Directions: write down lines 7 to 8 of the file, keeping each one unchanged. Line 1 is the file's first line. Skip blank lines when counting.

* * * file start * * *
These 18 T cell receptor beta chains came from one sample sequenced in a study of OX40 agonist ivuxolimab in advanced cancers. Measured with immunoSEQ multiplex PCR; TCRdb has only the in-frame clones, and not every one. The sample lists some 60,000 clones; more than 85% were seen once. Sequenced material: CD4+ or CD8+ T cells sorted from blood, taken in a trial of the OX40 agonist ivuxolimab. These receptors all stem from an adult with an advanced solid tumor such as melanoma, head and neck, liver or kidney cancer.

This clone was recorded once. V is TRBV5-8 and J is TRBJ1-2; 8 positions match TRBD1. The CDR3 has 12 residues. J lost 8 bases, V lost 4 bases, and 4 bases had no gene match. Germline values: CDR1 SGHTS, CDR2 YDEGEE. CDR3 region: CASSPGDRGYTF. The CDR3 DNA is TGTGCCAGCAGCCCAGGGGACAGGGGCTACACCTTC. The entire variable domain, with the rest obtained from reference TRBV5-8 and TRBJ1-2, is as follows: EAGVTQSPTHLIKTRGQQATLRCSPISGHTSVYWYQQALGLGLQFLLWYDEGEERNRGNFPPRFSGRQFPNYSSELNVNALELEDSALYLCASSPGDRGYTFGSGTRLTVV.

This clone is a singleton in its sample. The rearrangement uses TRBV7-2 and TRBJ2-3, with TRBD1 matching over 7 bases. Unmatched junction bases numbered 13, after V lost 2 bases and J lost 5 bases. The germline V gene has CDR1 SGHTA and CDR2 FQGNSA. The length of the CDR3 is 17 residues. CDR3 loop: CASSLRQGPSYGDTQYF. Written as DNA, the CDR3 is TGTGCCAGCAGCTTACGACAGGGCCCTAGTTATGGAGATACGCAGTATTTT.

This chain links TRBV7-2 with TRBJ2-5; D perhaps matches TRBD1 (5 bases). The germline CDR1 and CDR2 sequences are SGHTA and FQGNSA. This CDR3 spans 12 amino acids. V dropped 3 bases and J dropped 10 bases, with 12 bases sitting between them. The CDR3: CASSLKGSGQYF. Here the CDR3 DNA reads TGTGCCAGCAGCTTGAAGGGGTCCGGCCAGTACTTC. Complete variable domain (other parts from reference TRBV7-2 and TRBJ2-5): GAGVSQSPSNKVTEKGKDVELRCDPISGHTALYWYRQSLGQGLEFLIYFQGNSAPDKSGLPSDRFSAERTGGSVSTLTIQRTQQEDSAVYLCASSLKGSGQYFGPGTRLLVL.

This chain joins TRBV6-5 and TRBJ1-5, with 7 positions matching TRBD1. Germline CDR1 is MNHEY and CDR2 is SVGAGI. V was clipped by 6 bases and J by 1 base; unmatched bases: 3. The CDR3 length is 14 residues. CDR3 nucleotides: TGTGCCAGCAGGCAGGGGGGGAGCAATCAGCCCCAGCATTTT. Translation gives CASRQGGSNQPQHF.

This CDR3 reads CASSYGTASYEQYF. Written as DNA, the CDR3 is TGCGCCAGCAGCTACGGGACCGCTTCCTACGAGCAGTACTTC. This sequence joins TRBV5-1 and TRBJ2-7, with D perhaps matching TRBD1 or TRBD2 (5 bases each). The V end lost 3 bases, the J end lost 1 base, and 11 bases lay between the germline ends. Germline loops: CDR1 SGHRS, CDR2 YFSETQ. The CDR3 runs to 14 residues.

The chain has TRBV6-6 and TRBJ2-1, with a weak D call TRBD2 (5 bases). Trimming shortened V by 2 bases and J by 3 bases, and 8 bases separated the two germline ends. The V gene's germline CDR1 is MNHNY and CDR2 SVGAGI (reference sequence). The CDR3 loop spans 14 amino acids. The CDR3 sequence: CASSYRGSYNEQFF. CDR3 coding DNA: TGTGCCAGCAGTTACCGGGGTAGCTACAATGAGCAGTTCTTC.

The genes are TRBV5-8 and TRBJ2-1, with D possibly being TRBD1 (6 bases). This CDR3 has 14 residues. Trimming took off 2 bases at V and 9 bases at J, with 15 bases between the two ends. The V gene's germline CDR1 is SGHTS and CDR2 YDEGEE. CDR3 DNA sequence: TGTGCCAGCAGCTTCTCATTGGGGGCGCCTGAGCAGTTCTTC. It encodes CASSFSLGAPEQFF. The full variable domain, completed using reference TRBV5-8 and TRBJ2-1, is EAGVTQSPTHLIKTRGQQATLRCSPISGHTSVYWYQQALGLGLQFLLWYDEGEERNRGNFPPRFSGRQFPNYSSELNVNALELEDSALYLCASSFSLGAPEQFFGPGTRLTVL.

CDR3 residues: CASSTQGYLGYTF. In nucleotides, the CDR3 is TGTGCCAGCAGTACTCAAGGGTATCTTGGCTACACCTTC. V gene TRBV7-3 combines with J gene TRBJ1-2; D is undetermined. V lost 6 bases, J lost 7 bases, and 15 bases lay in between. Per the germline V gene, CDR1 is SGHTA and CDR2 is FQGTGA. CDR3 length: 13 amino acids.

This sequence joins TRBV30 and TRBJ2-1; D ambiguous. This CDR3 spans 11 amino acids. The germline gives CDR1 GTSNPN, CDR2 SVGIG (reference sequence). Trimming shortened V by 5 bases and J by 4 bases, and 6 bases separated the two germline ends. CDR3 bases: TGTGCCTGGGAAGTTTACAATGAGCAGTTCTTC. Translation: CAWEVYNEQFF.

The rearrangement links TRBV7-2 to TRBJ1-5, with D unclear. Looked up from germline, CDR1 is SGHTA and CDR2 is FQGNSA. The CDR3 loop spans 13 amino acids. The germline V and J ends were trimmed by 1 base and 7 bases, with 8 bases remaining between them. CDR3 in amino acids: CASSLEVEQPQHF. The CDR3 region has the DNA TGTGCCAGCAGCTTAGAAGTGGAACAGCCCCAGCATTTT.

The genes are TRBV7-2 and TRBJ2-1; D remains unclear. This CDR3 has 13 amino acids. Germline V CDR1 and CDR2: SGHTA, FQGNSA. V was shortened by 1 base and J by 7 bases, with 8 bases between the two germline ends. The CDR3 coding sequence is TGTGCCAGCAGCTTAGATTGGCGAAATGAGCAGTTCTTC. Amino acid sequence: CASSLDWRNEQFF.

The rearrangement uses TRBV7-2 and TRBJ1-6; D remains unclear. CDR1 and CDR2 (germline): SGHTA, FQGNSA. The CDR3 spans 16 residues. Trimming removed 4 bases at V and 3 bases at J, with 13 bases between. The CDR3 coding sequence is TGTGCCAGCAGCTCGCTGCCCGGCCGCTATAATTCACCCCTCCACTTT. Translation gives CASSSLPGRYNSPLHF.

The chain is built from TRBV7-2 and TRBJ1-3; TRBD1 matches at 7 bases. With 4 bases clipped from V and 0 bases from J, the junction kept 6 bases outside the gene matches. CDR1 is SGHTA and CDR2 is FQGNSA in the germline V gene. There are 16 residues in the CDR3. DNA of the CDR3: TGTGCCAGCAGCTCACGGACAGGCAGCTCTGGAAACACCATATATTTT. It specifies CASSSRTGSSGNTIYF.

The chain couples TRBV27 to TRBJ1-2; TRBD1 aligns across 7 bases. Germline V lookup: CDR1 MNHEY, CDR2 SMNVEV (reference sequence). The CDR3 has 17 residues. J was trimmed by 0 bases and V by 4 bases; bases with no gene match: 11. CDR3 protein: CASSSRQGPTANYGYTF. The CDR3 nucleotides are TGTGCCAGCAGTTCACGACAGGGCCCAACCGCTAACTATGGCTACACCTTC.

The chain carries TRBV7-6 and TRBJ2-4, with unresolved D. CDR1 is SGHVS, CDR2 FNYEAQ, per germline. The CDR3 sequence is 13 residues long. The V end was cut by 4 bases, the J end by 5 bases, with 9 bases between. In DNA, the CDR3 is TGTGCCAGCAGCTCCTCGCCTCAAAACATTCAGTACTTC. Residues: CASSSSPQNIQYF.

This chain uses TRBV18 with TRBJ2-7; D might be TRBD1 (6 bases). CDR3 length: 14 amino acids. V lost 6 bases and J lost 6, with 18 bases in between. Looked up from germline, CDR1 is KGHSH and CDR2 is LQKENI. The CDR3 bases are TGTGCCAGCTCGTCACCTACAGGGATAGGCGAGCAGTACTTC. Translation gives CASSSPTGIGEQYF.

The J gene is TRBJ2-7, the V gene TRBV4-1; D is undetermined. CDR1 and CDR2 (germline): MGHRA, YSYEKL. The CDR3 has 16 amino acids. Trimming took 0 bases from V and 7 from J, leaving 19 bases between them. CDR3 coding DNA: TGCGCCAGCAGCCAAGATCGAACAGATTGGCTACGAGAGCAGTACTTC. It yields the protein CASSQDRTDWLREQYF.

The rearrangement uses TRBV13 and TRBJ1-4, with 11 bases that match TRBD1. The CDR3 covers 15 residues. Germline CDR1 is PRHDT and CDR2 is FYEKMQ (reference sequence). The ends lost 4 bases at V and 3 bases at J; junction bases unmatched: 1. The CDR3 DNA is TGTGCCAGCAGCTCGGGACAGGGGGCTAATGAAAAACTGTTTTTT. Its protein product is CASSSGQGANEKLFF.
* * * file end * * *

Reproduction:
The chain has TRBV6-6 and TRBJ2-1, with a weak D call TRBD2 (5 bases). Trimming shortened V by 2 bases and J by 3 bases, and 8 bases separated the two germline ends. The V gene's germline CDR1 is MNHNY and CDR2 SVGAGI (reference sequence). The CDR3 loop spans 14 amino acids. The CDR3 sequence: CASSYRGSYNEQFF. CDR3 coding DNA: TGTGCCAGCAGTTACCGGGGTAGCTACAATGAGCAGTTCTTC.

The genes are TRBV5-8 and TRBJ2-1, with D possibly being TRBD1 (6 bases). This CDR3 has 14 residues. Trimming took off 2 bases at V and 9 bases at J, with 15 bases between the two ends. The V gene's germline CDR1 is SGHTS and CDR2 YDEGEE. CDR3 DNA sequence: TGTGCCAGCAGCTTCTCATTGGGGGCGCCTGAGCAGTTCTTC. It encodes CASSFSLGAPEQFF. The full variable domain, completed using reference TRBV5-8 and TRBJ2-1, is EAGVTQSPTHLIKTRGQQATLRCSPISGHTSVYWYQQALGLGLQFLLWYDEGEERNRGNFPPRFSGRQFPNYSSELNVNALELEDSALYLCASSFSLGAPEQFFGPGTRLTVL.